It is an object of the present invention to provide a drive element that is readily removable to decouple a gearbox output from a driven member.
The present invention allows the drive line between the flexible rotatable drive shaft and the input member of the seed meter to be decoupled without decoupling the flexible rotatable drive shaft from the gearbox. In this way the male drive portion of the flexible rotatable drive shaft is not exposed to dirt and other debris.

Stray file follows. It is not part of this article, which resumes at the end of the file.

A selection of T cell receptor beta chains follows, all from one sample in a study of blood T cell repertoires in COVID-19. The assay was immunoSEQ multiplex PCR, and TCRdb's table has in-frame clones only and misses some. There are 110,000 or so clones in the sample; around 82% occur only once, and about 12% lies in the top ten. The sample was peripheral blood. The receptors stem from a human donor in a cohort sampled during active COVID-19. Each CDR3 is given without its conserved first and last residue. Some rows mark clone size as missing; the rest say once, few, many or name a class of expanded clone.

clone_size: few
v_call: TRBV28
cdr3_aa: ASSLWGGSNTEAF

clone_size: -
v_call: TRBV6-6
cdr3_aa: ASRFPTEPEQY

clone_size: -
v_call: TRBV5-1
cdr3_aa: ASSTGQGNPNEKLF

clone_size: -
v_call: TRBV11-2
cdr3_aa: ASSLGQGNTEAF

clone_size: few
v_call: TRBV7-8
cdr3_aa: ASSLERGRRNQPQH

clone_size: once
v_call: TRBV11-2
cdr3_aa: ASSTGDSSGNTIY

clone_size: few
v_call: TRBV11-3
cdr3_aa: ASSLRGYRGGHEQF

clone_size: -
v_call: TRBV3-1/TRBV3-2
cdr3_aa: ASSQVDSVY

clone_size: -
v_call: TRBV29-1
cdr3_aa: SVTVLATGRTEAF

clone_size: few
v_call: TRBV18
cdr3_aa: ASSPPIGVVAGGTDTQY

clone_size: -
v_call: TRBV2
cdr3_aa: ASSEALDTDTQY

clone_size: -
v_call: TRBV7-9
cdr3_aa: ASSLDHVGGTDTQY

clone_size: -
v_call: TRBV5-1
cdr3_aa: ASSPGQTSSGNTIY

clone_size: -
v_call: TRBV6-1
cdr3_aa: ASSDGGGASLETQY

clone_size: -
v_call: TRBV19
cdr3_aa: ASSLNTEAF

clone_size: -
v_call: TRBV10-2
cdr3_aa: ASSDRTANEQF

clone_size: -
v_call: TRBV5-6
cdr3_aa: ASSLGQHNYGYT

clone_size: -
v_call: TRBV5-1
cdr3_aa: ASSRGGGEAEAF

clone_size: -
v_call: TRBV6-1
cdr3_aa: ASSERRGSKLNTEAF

A gearbox driven by a flexible rotatable drive shaft is coupled to a seed meter by a drive element. The drive element comprises a drive shaft on which is mounted a multifaceted sleeve. The multifaceted sleeve is pinned to the drive shaft by a cotter pin. The cotter pin provides torque protection by defining a torque transmission limit. In the illustrated embodiment the multifaceted sleeve is a hexagonal sleeve. The hexagonal sleeve is driven by a gearbox output. The gearbox output is provided with a hexagonal opening into which the hexagonal sleeve is received. The drive shaft is provided with a drive coupling. In the illustrated embodiment the drive coupling comprises an annular axially extending bore having aligned transversely extending apertures passing therethrough. The drive coupling is coupled to a input member of a driven member. In the illustrated embodiment the input member is a spindle of seed meter. The spindle is received in the bore. The spindle is also provided with a transversely extending hole which is aligned with the transversely extending apertures on the drive coupling. A readily releasable pin is inserted through aligned apertures and hole thereby drivingly coupling the drive coupling to the input member. In the illustrated embodiment the readily releasable pin is a spring pin.